MIPI CSI-2 v4.0 to Augment Always-On, Low Power Computer Vision Applications

MIPI CSI-2 v4.0 to Augment Always-On, Low Power Computer Vision Applications

MIPI Alliance has just announced the launch of the latest MIPI CSI-2 v4.0 interface. It adds features for environmental monitoring, multi-pixel compression and RAW28 color depth for safety-critical applications. Before understanding v4.0, let’s take a look at what MIPI CSI-2 is and its existing versions.

MIPI CSI-2 is a camera interface that connects an image sensor with an embedded board to control and process the image data. This helps the sensor and embedded board to act together like a camera system to capture images.

How does CSI-2 Protocol Work?

MIPI CSI-2 architecture and functioning

In a computer vision application, the image sensor captures and transmits an image to the CSI-2 host processor/SoC. The image is placed in the memory as individual frames. Each image frame is broken down into packets that include data format and error correction code (ECC) functionality. A single packet travels through the D-PHY layer and is split further according to the number of virtual channels. On the receiver end, the receiver is provided with a D-PHY physical layer for image extraction and error correction.

CSI-2 Protocol Timeline and Features

CSI-2 offers a maximum bandwidth of 6 Gbps, with an attainable bandwidth of 5 Gbps. MIPI CSI-2 supports high-resolution imaging. It can easily transmit images and videos in 1080p, 4K, and 8K formats. It is suited for both single and multi-camera implementations.

The MIPI CSI-2 v1.0 specification was released in 2005. MIPI CSI-2 is divided into the following layers: Physical Layer (C-PHY/D-PHY), Lane Merger Layer, Low-Level Protocol Layer, Pixel to Byte Conversion Layer and Application Layer

In April 2017, the CSI-2 v2.0 specification was released. It brought support for RAW-16 and RAW-20 color depth, increased virtual channels from 4 to 32, Latency Reduction and Transport Efficiency (LRTE), Differential Pulse-Code Modulation (DPCM) compression and scrambling to reduce Power Spectral Density.

RAW is the format of the image captured by the sensor without any processing. 16 or 20 is basically the number of bits per channel. Ex – An 8-bit camera can capture 2^8=256 different tonal values, by permutation and combination in each of the Red, Green and Blue channels. That makes a total of 256 X 256 X 256 = 16.7 million colors. Hence, in simple terms, MIPI CSI-2 v2.0 has the ability to transmit RAW-16 or 20 images to the CSI-2 host as per industry requirements.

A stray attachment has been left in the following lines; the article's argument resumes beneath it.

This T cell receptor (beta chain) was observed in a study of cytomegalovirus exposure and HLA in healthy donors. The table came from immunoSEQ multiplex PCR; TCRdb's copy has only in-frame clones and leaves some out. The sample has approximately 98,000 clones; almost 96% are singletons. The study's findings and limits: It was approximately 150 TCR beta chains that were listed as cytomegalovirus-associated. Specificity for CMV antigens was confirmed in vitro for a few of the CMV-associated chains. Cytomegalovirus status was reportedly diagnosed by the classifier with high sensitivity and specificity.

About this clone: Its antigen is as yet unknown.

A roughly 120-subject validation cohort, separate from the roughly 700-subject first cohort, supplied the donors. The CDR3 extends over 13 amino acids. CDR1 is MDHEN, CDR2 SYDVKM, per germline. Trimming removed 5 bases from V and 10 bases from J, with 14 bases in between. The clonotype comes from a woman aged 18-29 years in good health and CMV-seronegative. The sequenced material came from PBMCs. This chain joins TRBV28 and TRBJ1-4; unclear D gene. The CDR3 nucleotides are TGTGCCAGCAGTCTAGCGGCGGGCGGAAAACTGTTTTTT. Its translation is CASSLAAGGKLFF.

Also, increasing the number of virtual channels from 4 to 32 augments the image transmission capabilities as a higher number of packets can be transmitted at the same time. This and Latency Reduction and Transport Efficiency (LRTE), Differential Pulse-Code Modulation (DPCM) compression makes CSI-2 v2.0 especially useful for use cases like Advanced Driver Assistance Systems (ADAS). CSI-2 v2.0 features are literally suited to transmit different inputs from multiple sensors with varying ranges and intensity.

Different image inputs with varying ranges

MIPI CSI-2 v3.0 was released in 2019 and came with support for RAW-24 color depth.

CSI-2 v4.0 – More with less

Building on the machine awareness capabilities introduced in MIPI CSI-2 v3.0, v4.0 adds features to reduce lower power consumption, bandwidth demand and hence improving the ability to process better quality image input.

MIPI CSI-2 v4.0 is the first to support transmission of CSI-2 image frames over the low-cost, low-pin-count MIPI I3C/I3C basic two-wire interface. Some of the new features introduced by MIPI CSI-2 v4.0 are AOSC, Multiple-Pixel compression(MPC) and RAW-28 pixel encoding. Just like RAW 16 or 24, RAW 28 is the new pixel encoding supported by MIPI CSI-2 v4.0 for transmission of images of greater HDR to the processor for safety-critical operations like ADAS.

Another very important enhancement is the Always-On Sentinel Conduit or AOSC. This enables the image frame streaming from image sensor to VSP over a low-power MIPI I3C bus. This enables monitoring of the surrounding and triggers the host CPUs only when significant events happen, to save power.

Another important feature is the MPC or Multi-pixel compression. MPC reduces the bandwidth demand by compressing multi-pixel and standard Bayer CFA images with better efficiency. Hence, you can use the latest image sensors with high HDR image output without proportionally increasing the bandwidth.

To top it all off, CSI-2 v4.0 is backward-compatible with all previous versions of the MIPI specification.

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Saumitra Jagdale is a Backend Developer, Freelance Technical Author, Global AI Ambassador (SwissCognitive), Open-source Contributor in Python projects, Leader of Tensorflow Community India, and Passionate AI/ML Enthusiast

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